Previous studies have shown that phentolamine is able to reverse the reflex vasodilatation produced by transitory baroreceptor stimulation by blocking sympathetic, histaminergic, and cholinergic components. A direct anticholinergic action of phentolamine has never been described; however, since it is known that this drug is capable of inhibiting histamine release during the reflex vasodilatation, it is possible that its ability to block the cholinergic component of the reflex is related to the latter property. Therefore, this study was undertaken in an attempt to identify possible relationships between cholinergic and histaminergic components of the reflex vasodilatation. Accordingly, in mongrel dogs the gracilis muscle was isolated and perfused and then loaded with 14C-labeled histamine. A transistory systemic hypertension was induced by intravenous injection of norepinephrine; this produced a reflex vasodilatation, shown by the fall in perfusion pressure, which was accompanied by an increase of histamine release from the muscle. Vagal block induced by atropine pretreatment reduced the fall in perfusion pressure induced by the systemic hypertension and produced a reduction of histamine release during the vasodilatation. In another group of animals, a vasodilatation in the perfused muscle was induced by injection of acetylcholine. This response was accompanied by an increase in histamine release from the gracilis muscle. Alpha-receptor blockade, which has been shown to inhibit histamine release, reduced this acetylcholine-induced vasodilatation. These results, while confirming the participation of the cholinergic system in the reflex vasodilatation elicited by transitory stimulation of the arterial baroreceptors, seem to demonstrate that this component is mediated almost exclusively by histamine release.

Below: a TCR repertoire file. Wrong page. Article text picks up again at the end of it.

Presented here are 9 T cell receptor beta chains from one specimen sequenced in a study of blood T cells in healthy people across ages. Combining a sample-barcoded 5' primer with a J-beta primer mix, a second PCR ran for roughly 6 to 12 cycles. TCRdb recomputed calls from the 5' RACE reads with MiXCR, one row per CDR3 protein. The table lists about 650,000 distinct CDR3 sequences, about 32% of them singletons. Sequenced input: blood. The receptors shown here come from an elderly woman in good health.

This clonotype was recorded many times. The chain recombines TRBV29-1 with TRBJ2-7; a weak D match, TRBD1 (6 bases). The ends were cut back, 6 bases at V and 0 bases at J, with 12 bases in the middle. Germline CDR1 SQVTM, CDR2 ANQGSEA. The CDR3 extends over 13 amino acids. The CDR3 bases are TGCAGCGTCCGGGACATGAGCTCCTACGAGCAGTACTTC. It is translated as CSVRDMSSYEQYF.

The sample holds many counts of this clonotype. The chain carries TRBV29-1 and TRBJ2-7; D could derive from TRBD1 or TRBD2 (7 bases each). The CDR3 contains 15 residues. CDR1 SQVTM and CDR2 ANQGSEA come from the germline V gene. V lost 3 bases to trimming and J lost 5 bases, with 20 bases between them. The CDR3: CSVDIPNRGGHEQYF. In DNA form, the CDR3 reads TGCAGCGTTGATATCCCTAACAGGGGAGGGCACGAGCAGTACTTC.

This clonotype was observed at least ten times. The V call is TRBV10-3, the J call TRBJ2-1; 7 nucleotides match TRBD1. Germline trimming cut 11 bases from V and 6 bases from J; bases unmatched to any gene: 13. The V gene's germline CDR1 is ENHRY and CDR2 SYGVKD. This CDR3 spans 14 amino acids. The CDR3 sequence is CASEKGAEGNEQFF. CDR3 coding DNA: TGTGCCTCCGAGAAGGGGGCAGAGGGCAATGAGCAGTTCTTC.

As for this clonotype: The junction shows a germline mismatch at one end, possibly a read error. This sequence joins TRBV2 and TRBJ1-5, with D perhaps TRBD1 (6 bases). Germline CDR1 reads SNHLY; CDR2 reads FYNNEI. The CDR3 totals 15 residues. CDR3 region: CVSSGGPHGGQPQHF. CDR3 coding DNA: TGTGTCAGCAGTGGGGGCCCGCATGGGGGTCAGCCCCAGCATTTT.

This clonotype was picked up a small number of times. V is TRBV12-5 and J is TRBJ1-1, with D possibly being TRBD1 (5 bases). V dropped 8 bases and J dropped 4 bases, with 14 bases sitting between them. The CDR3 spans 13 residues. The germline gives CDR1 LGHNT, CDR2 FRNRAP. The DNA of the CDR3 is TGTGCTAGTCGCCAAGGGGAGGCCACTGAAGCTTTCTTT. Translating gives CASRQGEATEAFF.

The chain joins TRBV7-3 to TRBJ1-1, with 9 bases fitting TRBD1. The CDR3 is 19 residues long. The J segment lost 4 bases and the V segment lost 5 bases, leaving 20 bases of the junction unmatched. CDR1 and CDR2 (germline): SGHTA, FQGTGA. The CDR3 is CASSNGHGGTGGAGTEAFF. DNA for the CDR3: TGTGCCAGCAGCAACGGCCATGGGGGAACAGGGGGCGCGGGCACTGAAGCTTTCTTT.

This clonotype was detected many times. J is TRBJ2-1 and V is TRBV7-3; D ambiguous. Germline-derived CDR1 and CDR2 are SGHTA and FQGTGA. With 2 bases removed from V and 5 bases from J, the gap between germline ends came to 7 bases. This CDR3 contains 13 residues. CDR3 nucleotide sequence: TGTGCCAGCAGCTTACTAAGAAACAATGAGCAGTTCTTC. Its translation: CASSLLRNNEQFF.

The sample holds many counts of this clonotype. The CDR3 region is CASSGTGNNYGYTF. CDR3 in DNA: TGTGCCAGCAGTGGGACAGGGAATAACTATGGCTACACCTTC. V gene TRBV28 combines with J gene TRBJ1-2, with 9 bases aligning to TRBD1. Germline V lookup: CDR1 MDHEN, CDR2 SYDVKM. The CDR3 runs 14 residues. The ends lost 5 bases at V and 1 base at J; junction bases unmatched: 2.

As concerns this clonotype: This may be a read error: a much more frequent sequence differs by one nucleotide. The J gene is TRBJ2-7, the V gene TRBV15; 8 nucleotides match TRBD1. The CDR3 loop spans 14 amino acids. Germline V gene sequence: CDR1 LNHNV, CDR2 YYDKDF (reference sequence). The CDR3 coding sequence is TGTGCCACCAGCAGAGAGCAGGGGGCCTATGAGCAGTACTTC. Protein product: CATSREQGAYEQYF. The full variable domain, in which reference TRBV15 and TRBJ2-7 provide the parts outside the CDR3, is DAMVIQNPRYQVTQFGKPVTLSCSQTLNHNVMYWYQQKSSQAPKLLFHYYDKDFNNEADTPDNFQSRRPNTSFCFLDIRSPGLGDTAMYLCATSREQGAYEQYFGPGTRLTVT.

|Journal||American Journal of Physiology - Heart and Circulatory Physiology|
|Publication status||Published - 1978|
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